The Pyramid of Participation: The Representation of the Child’s Voice in Psychological Advice
Fox, M. 2016. The Pyramid of Participation: The Representation of the Child’s Voice in Psychological Advice. Educational Psychology Research and Practice. 2 (2), p. 58–66. https://doi.org/10.15123/uel.886z0
The three key principles which underpin the Code of Practice have been highlighted by a number of authors in this edition. We must have regard to:
the views, wishes and feelings of the child or young person and their parents;
the importance of the child or young person and their parents participating as fully as possible in decisions and being provided with the information and support necessary to enable participation in those decisions;
the need to support the child or young person and to help them achieve the best possible educational and other outcomes, preparing them effectively for adulthood.
SEND Code of Practice 2014, p. 8.)
These principles clearly lay out the EPs’ responsibilities in terms of listening to the child and ensuring that they have a voice as regards their SENs. These principles not only apply to EPs but to all those who are involved in the construction of the Education Health and Care Plans. The importance of involving children and young people in the assessment process has been advocated by EPs for many years (Gersch 1996). More recently, EPs have written about the importance of Person Centred planning (Sutcliffe & Birney 2014). Buck (2015) has highlighted the opportunity for EPs to reconstruct psychological reports with the new Code, though his particular focus is not on the representation of the child’s views. The purpose of this paper is to present a model which would allow EPs to develop their practice in ensuring the child’s voice is represented in their EHC Plans.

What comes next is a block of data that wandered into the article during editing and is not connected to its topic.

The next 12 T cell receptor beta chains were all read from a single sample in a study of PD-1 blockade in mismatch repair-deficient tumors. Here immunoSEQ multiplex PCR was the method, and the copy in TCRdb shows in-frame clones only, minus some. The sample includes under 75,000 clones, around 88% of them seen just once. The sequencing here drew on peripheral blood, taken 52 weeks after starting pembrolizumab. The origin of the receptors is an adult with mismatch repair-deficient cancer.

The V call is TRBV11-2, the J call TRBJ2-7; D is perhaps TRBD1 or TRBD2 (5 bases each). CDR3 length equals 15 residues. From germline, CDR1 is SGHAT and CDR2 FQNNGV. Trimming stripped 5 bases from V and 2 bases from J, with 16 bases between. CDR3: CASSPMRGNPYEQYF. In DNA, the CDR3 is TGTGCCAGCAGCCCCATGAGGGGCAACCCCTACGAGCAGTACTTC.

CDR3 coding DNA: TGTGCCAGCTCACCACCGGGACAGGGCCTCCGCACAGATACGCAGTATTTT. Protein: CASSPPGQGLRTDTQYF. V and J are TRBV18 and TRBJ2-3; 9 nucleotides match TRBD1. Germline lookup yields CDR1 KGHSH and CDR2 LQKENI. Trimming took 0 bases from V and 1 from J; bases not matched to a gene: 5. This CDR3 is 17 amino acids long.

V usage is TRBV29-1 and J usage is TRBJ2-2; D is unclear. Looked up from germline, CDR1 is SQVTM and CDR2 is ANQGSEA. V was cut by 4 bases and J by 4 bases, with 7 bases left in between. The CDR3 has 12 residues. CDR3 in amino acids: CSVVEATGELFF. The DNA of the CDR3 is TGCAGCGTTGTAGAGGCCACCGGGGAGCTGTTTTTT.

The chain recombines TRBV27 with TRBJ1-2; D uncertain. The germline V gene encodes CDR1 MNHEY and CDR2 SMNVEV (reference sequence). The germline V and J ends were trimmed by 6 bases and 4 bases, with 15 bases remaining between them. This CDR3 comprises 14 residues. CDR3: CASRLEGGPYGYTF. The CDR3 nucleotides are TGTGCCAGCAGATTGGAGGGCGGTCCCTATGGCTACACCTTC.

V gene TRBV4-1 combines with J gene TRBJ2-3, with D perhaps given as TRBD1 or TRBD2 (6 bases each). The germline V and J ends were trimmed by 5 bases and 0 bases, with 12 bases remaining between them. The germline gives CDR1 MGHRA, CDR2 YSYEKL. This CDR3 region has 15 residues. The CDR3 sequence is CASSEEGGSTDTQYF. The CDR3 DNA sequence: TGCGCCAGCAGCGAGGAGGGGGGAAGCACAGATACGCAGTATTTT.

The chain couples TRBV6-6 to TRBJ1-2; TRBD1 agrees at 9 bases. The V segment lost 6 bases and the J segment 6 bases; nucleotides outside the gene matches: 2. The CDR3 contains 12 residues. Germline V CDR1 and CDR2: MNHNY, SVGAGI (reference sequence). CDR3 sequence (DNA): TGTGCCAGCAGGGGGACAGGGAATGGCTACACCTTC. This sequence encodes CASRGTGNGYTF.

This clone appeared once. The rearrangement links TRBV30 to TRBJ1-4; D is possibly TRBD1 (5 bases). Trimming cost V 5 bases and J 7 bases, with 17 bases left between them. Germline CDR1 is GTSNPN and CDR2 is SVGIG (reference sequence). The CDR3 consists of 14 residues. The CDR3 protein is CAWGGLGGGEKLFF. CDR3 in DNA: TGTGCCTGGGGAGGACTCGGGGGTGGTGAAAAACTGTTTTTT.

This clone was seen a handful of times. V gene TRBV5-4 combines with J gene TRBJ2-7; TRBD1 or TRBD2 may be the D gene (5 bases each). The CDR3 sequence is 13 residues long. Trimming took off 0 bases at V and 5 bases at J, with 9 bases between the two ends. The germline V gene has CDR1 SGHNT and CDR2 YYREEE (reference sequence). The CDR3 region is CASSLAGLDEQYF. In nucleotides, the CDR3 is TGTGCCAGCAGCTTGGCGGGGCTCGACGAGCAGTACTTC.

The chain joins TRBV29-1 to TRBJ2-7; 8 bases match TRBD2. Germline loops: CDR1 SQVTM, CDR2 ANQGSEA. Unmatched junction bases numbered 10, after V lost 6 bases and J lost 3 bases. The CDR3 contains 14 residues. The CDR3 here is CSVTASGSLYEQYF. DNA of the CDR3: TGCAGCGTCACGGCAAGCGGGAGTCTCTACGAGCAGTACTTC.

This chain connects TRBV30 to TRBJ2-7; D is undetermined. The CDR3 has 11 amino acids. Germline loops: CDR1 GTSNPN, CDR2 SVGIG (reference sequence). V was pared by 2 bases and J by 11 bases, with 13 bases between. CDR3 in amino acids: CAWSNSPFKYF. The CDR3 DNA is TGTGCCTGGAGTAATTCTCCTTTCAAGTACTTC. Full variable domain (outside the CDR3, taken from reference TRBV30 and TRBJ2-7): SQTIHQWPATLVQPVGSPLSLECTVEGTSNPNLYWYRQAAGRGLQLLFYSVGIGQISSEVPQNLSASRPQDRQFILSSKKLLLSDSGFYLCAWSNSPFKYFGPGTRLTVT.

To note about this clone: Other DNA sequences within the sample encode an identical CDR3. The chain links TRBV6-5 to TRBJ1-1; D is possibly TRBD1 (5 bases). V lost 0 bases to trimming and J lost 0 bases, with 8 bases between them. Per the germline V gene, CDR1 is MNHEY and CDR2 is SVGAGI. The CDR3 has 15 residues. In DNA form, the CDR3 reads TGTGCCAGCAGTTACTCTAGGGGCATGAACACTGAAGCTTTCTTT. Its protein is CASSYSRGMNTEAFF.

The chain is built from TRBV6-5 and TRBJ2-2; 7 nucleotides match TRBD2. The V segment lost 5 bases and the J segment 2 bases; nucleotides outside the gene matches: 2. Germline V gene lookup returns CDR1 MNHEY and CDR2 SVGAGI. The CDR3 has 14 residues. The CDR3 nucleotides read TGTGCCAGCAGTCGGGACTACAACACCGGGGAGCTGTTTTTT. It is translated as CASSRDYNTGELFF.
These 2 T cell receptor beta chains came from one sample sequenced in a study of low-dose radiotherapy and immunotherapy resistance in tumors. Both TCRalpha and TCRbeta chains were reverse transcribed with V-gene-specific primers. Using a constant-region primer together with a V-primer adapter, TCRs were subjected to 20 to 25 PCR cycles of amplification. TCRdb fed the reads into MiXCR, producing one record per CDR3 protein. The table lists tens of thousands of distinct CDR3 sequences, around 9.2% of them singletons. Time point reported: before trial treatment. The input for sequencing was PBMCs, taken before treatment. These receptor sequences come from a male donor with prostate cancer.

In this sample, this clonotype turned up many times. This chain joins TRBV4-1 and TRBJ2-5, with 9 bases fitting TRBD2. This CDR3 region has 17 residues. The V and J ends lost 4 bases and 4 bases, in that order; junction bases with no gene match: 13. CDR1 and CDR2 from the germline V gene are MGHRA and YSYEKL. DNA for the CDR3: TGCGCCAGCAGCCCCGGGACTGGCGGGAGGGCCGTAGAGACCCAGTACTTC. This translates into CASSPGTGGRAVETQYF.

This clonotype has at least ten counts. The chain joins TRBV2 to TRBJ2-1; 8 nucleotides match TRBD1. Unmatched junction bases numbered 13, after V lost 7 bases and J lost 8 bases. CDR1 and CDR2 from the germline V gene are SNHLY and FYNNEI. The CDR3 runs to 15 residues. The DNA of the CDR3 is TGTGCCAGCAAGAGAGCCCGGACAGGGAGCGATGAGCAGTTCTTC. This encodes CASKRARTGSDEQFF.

The origins of this article came from reading and analysing 21 Psychological Advices written by trainee EPs (TEPs) on their final year- three placement. These reports came from sixteen different services in London and the South East of England. All these reports had been anonymised before analysis and had been part of the audit of TEPs’ placement portfolios.
Analysis of these reports and reflections on the other articles in this journal were the basis for conceptualising a pyramid of representation. This pyramid was also stimulated by Hart’s (1992) Ladder of Participation (see Vingerhoets and Wagner in this issue). Hart’s ladder helps professionals think how they can move upwards, to ensure that professionals move beyond seeing service users’ involvement as tokenism and into actual participation. However, movement in this pyramid is conceptualised as downwards, to where there is a wider base and a solid foundation for understanding the child and young person.
|Journal||Educational Psychology Research and Practice|
|Journal citation||2 (2), p. 58–66|
|Publisher||School of Psychology, University of East London|
File Access Level
|Digital Object Identifier (DOI)||https://doi.org/10.15123/uel.886z0|
|Publication process dates|
|Deposited||15 Sep 2020|
|Copyright holder||© 2016 The Author|
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